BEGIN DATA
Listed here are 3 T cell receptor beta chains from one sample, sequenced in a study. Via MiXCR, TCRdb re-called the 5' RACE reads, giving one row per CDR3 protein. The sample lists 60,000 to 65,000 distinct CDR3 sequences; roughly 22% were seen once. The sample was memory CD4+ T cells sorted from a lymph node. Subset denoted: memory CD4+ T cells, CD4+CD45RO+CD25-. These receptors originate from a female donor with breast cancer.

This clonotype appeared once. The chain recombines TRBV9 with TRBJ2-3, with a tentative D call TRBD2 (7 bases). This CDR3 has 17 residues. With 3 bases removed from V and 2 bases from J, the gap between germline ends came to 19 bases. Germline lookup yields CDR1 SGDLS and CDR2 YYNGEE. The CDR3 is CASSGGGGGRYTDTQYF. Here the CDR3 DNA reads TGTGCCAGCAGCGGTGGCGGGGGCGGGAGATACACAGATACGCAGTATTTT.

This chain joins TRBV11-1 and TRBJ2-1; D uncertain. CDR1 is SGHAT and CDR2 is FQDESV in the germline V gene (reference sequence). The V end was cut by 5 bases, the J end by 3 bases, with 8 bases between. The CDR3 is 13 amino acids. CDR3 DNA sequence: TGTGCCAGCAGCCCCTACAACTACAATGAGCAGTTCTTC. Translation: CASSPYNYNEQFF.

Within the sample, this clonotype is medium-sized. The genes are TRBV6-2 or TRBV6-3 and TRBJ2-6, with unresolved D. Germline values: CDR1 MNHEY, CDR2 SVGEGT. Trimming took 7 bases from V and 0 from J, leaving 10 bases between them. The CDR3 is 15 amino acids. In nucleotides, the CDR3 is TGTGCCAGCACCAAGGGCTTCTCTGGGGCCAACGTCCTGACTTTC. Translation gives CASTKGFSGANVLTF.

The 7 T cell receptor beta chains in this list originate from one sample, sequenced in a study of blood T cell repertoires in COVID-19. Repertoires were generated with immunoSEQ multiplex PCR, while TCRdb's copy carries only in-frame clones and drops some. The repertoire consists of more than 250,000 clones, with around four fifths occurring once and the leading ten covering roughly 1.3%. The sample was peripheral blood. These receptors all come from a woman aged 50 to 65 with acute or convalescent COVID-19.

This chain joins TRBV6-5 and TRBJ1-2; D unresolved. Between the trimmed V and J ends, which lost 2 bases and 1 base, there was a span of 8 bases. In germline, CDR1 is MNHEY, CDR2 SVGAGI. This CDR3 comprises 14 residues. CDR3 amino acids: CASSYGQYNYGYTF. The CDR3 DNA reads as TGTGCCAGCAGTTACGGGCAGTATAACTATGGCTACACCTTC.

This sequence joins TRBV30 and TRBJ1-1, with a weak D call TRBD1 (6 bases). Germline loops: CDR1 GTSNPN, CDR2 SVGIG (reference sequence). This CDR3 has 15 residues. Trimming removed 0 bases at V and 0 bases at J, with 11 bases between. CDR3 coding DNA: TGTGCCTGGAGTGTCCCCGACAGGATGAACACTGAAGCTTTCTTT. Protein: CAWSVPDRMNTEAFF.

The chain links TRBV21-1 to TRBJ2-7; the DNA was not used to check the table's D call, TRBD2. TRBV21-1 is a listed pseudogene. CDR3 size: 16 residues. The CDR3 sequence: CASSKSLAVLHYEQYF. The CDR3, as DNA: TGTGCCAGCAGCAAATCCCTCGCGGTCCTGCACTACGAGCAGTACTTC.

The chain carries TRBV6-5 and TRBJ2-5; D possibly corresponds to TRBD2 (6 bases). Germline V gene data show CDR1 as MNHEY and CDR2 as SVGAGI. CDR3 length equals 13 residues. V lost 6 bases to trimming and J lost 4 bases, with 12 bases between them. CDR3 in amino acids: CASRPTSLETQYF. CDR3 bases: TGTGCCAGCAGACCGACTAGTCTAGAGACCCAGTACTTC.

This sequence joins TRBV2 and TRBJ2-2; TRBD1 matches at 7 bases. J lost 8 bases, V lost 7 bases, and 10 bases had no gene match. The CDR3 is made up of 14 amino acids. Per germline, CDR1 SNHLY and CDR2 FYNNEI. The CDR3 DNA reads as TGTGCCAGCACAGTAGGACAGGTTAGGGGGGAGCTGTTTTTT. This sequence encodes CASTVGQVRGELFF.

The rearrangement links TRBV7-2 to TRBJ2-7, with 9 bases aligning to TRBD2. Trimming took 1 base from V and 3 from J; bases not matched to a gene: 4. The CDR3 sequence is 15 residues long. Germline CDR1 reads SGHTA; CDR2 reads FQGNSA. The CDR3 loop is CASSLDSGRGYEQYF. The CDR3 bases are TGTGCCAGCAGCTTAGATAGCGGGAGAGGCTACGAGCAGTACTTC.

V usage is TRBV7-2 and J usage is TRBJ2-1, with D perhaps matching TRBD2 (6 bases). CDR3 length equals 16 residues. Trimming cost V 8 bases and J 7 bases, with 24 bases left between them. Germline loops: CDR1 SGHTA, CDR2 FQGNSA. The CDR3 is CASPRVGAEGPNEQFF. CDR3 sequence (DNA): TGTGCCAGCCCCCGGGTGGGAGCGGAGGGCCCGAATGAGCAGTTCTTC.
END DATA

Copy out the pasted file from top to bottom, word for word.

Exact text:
Listed here are 3 T cell receptor beta chains from one sample, sequenced in a study. Via MiXCR, TCRdb re-called the 5' RACE reads, giving one row per CDR3 protein. The sample lists 60,000 to 65,000 distinct CDR3 sequences; roughly 22% were seen once. The sample was memory CD4+ T cells sorted from a lymph node. Subset denoted: memory CD4+ T cells, CD4+CD45RO+CD25-. These receptors originate from a female donor with breast cancer.

This clonotype appeared once. The chain recombines TRBV9 with TRBJ2-3, with a tentative D call TRBD2 (7 bases). This CDR3 has 17 residues. With 3 bases removed from V and 2 bases from J, the gap between germline ends came to 19 bases. Germline lookup yields CDR1 SGDLS and CDR2 YYNGEE. The CDR3 is CASSGGGGGRYTDTQYF. Here the CDR3 DNA reads TGTGCCAGCAGCGGTGGCGGGGGCGGGAGATACACAGATACGCAGTATTTT.

This chain joins TRBV11-1 and TRBJ2-1; D uncertain. CDR1 is SGHAT and CDR2 is FQDESV in the germline V gene (reference sequence). The V end was cut by 5 bases, the J end by 3 bases, with 8 bases between. The CDR3 is 13 amino acids. CDR3 DNA sequence: TGTGCCAGCAGCCCCTACAACTACAATGAGCAGTTCTTC. Translation: CASSPYNYNEQFF.

Within the sample, this clonotype is medium-sized. The genes are TRBV6-2 or TRBV6-3 and TRBJ2-6, with unresolved D. Germline values: CDR1 MNHEY, CDR2 SVGEGT. Trimming took 7 bases from V and 0 from J, leaving 10 bases between them. The CDR3 is 15 amino acids. In nucleotides, the CDR3 is TGTGCCAGCACCAAGGGCTTCTCTGGGGCCAACGTCCTGACTTTC. Translation gives CASTKGFSGANVLTF.

The 7 T cell receptor beta chains in this list originate from one sample, sequenced in a study of blood T cell repertoires in COVID-19. Repertoires were generated with immunoSEQ multiplex PCR, while TCRdb's copy carries only in-frame clones and drops some. The repertoire consists of more than 250,000 clones, with around four fifths occurring once and the leading ten covering roughly 1.3%. The sample was peripheral blood. These receptors all come from a woman aged 50 to 65 with acute or convalescent COVID-19.

This chain joins TRBV6-5 and TRBJ1-2; D unresolved. Between the trimmed V and J ends, which lost 2 bases and 1 base, there was a span of 8 bases. In germline, CDR1 is MNHEY, CDR2 SVGAGI. This CDR3 comprises 14 residues. CDR3 amino acids: CASSYGQYNYGYTF. The CDR3 DNA reads as TGTGCCAGCAGTTACGGGCAGTATAACTATGGCTACACCTTC.

This sequence joins TRBV30 and TRBJ1-1, with a weak D call TRBD1 (6 bases). Germline loops: CDR1 GTSNPN, CDR2 SVGIG (reference sequence). This CDR3 has 15 residues. Trimming removed 0 bases at V and 0 bases at J, with 11 bases between. CDR3 coding DNA: TGTGCCTGGAGTGTCCCCGACAGGATGAACACTGAAGCTTTCTTT. Protein: CAWSVPDRMNTEAFF.

The chain links TRBV21-1 to TRBJ2-7; the DNA was not used to check the table's D call, TRBD2. TRBV21-1 is a listed pseudogene. CDR3 size: 16 residues. The CDR3 sequence: CASSKSLAVLHYEQYF. The CDR3, as DNA: TGTGCCAGCAGCAAATCCCTCGCGGTCCTGCACTACGAGCAGTACTTC.

The chain carries TRBV6-5 and TRBJ2-5; D possibly corresponds to TRBD2 (6 bases). Germline V gene data show CDR1 as MNHEY and CDR2 as SVGAGI. CDR3 length equals 13 residues. V lost 6 bases to trimming and J lost 4 bases, with 12 bases between them. CDR3 in amino acids: CASRPTSLETQYF. CDR3 bases: TGTGCCAGCAGACCGACTAGTCTAGAGACCCAGTACTTC.

This sequence joins TRBV2 and TRBJ2-2; TRBD1 matches at 7 bases. J lost 8 bases, V lost 7 bases, and 10 bases had no gene match. The CDR3 is made up of 14 amino acids. Per germline, CDR1 SNHLY and CDR2 FYNNEI. The CDR3 DNA reads as TGTGCCAGCACAGTAGGACAGGTTAGGGGGGAGCTGTTTTTT. This sequence encodes CASTVGQVRGELFF.

The rearrangement links TRBV7-2 to TRBJ2-7, with 9 bases aligning to TRBD2. Trimming took 1 base from V and 3 from J; bases not matched to a gene: 4. The CDR3 sequence is 15 residues long. Germline CDR1 reads SGHTA; CDR2 reads FQGNSA. The CDR3 loop is CASSLDSGRGYEQYF. The CDR3 bases are TGTGCCAGCAGCTTAGATAGCGGGAGAGGCTACGAGCAGTACTTC.

V usage is TRBV7-2 and J usage is TRBJ2-1, with D perhaps matching TRBD2 (6 bases). CDR3 length equals 16 residues. Trimming cost V 8 bases and J 7 bases, with 24 bases left between them. Germline loops: CDR1 SGHTA, CDR2 FQGNSA. The CDR3 is CASPRVGAEGPNEQFF. CDR3 sequence (DNA): TGTGCCAGCCCCCGGGTGGGAGCGGAGGGCCCGAATGAGCAGTTCTTC.